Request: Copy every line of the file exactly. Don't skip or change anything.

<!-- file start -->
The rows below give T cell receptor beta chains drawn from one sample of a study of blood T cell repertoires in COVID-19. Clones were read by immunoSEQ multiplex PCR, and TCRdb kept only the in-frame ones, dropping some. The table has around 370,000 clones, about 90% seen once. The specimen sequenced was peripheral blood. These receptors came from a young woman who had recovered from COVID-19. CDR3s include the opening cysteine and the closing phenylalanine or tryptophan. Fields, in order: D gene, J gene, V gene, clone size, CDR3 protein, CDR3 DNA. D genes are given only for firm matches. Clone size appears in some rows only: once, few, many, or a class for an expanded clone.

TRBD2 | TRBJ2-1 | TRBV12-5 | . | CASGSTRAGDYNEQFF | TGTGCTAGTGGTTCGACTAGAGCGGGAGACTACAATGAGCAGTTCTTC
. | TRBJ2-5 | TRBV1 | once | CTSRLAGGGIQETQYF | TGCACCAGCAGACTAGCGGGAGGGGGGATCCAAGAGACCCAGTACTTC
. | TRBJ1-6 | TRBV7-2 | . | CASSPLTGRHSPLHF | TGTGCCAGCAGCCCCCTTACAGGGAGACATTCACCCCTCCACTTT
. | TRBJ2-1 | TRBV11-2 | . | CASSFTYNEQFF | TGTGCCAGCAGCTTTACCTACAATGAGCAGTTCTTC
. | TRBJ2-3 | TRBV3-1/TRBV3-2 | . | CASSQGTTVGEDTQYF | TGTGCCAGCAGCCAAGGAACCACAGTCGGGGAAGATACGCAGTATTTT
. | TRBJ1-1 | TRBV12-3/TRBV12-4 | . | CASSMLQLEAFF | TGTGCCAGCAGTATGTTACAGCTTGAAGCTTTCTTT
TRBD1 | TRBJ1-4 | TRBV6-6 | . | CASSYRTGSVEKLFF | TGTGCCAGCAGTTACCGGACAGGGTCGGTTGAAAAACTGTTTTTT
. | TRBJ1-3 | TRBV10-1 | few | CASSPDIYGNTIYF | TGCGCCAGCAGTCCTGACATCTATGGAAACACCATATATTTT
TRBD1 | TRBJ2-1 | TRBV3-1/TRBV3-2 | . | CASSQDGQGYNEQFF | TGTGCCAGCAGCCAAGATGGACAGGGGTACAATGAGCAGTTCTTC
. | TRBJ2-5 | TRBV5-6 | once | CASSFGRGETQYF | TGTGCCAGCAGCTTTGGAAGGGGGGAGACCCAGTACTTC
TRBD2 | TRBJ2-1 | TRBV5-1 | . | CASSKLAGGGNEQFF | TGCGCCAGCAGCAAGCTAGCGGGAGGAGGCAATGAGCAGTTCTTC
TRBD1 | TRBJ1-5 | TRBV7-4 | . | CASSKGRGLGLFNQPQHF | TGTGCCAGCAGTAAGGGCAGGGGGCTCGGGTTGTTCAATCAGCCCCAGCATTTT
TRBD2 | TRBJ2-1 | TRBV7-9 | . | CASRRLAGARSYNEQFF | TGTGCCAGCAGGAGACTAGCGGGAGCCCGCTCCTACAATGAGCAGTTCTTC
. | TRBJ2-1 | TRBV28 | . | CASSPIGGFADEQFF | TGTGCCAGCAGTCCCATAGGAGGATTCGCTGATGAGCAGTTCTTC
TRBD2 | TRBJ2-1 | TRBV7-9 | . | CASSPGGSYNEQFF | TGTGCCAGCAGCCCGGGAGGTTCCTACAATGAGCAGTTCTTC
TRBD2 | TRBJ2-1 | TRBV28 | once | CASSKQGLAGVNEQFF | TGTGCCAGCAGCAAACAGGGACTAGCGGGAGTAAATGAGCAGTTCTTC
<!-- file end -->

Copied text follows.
The rows below give T cell receptor beta chains drawn from one sample of a study of blood T cell repertoires in COVID-19. Clones were read by immunoSEQ multiplex PCR, and TCRdb kept only the in-frame ones, dropping some. The table has around 370,000 clones, about 90% seen once. The specimen sequenced was peripheral blood. These receptors came from a young woman who had recovered from COVID-19. CDR3s include the opening cysteine and the closing phenylalanine or tryptophan. Fields, in order: D gene, J gene, V gene, clone size, CDR3 protein, CDR3 DNA. D genes are given only for firm matches. Clone size appears in some rows only: once, few, many, or a class for an expanded clone.

TRBD2 | TRBJ2-1 | TRBV12-5 | . | CASGSTRAGDYNEQFF | TGTGCTAGTGGTTCGACTAGAGCGGGAGACTACAATGAGCAGTTCTTC
. | TRBJ2-5 | TRBV1 | once | CTSRLAGGGIQETQYF | TGCACCAGCAGACTAGCGGGAGGGGGGATCCAAGAGACCCAGTACTTC
. | TRBJ1-6 | TRBV7-2 | . | CASSPLTGRHSPLHF | TGTGCCAGCAGCCCCCTTACAGGGAGACATTCACCCCTCCACTTT
. | TRBJ2-1 | TRBV11-2 | . | CASSFTYNEQFF | TGTGCCAGCAGCTTTACCTACAATGAGCAGTTCTTC
. | TRBJ2-3 | TRBV3-1/TRBV3-2 | . | CASSQGTTVGEDTQYF | TGTGCCAGCAGCCAAGGAACCACAGTCGGGGAAGATACGCAGTATTTT
. | TRBJ1-1 | TRBV12-3/TRBV12-4 | . | CASSMLQLEAFF | TGTGCCAGCAGTATGTTACAGCTTGAAGCTTTCTTT
TRBD1 | TRBJ1-4 | TRBV6-6 | . | CASSYRTGSVEKLFF | TGTGCCAGCAGTTACCGGACAGGGTCGGTTGAAAAACTGTTTTTT
. | TRBJ1-3 | TRBV10-1 | few | CASSPDIYGNTIYF | TGCGCCAGCAGTCCTGACATCTATGGAAACACCATATATTTT
TRBD1 | TRBJ2-1 | TRBV3-1/TRBV3-2 | . | CASSQDGQGYNEQFF | TGTGCCAGCAGCCAAGATGGACAGGGGTACAATGAGCAGTTCTTC
. | TRBJ2-5 | TRBV5-6 | once | CASSFGRGETQYF | TGTGCCAGCAGCTTTGGAAGGGGGGAGACCCAGTACTTC
TRBD2 | TRBJ2-1 | TRBV5-1 | . | CASSKLAGGGNEQFF | TGCGCCAGCAGCAAGCTAGCGGGAGGAGGCAATGAGCAGTTCTTC
TRBD1 | TRBJ1-5 | TRBV7-4 | . | CASSKGRGLGLFNQPQHF | TGTGCCAGCAGTAAGGGCAGGGGGCTCGGGTTGTTCAATCAGCCCCAGCATTTT
TRBD2 | TRBJ2-1 | TRBV7-9 | . | CASRRLAGARSYNEQFF | TGTGCCAGCAGGAGACTAGCGGGAGCCCGCTCCTACAATGAGCAGTTCTTC
. | TRBJ2-1 | TRBV28 | . | CASSPIGGFADEQFF | TGTGCCAGCAGTCCCATAGGAGGATTCGCTGATGAGCAGTTCTTC
TRBD2 | TRBJ2-1 | TRBV7-9 | . | CASSPGGSYNEQFF | TGTGCCAGCAGCCCGGGAGGTTCCTACAATGAGCAGTTCTTC
TRBD2 | TRBJ2-1 | TRBV28 | once | CASSKQGLAGVNEQFF | TGTGCCAGCAGCAAACAGGGACTAGCGGGAGTAAATGAGCAGTTCTTC